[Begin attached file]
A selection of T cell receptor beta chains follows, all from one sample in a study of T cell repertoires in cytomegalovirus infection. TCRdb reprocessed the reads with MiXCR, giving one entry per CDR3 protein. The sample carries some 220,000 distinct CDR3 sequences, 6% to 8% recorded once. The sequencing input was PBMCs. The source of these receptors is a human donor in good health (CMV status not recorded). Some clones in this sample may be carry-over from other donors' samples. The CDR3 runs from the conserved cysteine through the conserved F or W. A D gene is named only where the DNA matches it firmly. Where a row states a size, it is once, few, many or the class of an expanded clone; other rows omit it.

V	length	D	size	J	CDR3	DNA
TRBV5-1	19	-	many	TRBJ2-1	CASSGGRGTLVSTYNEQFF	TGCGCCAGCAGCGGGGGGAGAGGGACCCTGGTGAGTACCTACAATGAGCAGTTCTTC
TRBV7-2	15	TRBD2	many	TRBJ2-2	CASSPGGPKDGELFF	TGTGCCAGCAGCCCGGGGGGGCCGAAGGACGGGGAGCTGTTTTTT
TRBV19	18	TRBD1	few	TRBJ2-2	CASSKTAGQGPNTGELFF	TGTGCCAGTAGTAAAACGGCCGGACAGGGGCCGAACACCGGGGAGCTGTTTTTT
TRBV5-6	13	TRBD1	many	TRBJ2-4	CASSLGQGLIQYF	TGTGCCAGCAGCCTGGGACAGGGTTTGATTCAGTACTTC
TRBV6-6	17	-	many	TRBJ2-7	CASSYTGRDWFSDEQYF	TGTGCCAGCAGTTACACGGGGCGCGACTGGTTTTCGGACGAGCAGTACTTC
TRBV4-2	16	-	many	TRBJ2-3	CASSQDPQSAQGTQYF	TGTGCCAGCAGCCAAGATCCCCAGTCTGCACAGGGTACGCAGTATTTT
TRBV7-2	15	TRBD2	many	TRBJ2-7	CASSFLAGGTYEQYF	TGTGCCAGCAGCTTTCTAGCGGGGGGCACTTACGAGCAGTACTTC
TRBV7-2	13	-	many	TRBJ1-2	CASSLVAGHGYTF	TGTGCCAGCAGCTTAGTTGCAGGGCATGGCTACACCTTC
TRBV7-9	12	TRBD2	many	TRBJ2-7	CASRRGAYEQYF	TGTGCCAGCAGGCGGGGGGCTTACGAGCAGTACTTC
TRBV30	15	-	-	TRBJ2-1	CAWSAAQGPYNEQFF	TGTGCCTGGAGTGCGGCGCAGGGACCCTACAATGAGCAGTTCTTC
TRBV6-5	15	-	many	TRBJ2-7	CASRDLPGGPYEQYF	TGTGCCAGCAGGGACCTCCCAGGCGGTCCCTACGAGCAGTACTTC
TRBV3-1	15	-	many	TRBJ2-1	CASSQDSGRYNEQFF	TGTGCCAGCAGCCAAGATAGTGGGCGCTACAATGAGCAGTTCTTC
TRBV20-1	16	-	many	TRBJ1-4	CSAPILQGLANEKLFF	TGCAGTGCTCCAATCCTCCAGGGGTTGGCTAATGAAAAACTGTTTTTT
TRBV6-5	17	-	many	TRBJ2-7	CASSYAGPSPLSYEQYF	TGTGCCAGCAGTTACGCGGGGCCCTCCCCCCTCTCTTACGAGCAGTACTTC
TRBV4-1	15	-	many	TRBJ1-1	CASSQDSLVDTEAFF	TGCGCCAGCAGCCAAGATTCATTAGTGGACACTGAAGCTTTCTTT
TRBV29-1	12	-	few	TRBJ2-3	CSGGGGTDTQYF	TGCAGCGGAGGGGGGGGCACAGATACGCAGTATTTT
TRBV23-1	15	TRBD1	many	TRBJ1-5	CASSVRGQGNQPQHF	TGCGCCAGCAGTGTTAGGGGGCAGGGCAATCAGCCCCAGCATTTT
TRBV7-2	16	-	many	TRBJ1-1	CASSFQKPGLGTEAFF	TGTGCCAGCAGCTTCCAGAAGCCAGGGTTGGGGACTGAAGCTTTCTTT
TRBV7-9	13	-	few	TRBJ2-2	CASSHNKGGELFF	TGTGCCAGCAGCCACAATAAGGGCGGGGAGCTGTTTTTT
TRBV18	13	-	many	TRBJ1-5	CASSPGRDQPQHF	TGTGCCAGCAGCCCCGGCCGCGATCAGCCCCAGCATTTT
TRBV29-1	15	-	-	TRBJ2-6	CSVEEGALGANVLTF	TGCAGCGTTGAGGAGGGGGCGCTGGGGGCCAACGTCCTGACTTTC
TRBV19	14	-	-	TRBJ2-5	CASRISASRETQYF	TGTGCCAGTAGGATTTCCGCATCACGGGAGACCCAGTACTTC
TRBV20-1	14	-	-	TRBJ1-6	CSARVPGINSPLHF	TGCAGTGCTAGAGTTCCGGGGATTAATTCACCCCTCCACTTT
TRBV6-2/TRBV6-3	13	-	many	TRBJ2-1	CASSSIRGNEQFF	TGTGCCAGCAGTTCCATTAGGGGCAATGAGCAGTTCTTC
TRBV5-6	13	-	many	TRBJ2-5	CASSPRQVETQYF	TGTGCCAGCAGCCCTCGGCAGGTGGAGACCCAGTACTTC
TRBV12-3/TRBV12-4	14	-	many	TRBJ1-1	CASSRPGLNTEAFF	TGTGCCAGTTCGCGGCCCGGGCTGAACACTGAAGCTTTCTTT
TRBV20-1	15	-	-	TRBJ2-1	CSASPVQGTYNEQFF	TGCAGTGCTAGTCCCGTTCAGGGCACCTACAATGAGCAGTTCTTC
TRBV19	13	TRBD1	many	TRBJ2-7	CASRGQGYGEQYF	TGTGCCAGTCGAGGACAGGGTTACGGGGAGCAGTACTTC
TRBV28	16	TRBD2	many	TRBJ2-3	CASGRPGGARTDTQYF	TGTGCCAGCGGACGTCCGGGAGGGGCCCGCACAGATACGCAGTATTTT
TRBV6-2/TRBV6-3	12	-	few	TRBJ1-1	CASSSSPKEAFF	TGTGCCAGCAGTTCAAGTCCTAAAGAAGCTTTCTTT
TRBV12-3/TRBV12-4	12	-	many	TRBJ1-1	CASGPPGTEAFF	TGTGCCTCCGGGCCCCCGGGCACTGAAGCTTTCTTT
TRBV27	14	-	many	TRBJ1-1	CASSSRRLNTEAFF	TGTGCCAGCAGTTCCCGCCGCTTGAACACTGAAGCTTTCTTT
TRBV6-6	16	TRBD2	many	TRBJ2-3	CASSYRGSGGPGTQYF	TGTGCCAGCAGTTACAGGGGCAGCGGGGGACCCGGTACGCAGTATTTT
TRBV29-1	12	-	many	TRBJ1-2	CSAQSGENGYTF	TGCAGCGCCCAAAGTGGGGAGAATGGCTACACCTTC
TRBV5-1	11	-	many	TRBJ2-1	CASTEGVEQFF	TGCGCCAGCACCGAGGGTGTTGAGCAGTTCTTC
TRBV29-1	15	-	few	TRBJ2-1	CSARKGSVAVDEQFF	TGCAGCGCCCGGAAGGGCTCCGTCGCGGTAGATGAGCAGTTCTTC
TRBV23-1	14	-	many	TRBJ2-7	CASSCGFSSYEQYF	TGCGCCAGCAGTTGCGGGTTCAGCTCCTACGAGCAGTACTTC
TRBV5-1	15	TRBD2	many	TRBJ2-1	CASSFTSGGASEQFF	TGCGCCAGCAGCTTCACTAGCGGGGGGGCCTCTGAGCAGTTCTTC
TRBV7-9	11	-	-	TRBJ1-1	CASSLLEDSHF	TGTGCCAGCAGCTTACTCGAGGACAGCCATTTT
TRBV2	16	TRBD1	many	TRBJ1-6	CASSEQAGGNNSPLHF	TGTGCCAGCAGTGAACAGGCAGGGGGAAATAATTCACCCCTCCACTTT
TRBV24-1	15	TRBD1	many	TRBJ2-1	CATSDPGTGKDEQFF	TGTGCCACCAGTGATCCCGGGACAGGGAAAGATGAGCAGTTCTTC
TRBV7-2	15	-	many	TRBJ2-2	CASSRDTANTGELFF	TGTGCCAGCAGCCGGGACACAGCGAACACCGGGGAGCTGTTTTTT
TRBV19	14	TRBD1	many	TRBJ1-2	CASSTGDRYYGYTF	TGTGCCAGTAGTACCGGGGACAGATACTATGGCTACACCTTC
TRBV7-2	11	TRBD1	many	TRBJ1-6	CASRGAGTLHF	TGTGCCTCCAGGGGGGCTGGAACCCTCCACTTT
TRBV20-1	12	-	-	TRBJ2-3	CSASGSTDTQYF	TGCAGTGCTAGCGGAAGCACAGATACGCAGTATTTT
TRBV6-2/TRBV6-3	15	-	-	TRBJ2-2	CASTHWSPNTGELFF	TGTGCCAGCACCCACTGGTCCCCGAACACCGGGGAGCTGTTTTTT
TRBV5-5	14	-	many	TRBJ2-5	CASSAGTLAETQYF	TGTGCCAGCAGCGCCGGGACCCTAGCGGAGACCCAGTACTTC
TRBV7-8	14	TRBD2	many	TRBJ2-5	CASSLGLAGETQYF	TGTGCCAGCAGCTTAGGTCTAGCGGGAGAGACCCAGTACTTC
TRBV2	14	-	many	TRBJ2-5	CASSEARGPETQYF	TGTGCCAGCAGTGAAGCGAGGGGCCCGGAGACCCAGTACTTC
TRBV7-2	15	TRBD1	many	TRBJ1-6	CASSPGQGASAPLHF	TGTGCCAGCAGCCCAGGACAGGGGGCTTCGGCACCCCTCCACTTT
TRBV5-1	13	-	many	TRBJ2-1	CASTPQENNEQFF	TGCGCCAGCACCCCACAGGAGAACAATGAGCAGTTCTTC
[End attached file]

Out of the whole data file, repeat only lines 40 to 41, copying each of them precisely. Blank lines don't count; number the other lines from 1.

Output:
TRBV5-1	15	TRBD2	many	TRBJ2-1	CASSFTSGGASEQFF	TGCGCCAGCAGCTTCACTAGCGGGGGGGCCTCTGAGCAGTTCTTC
TRBV7-9	11	-	-	TRBJ1-1	CASSLLEDSHF	TGTGCCAGCAGCTTACTCGAGGACAGCCATTTT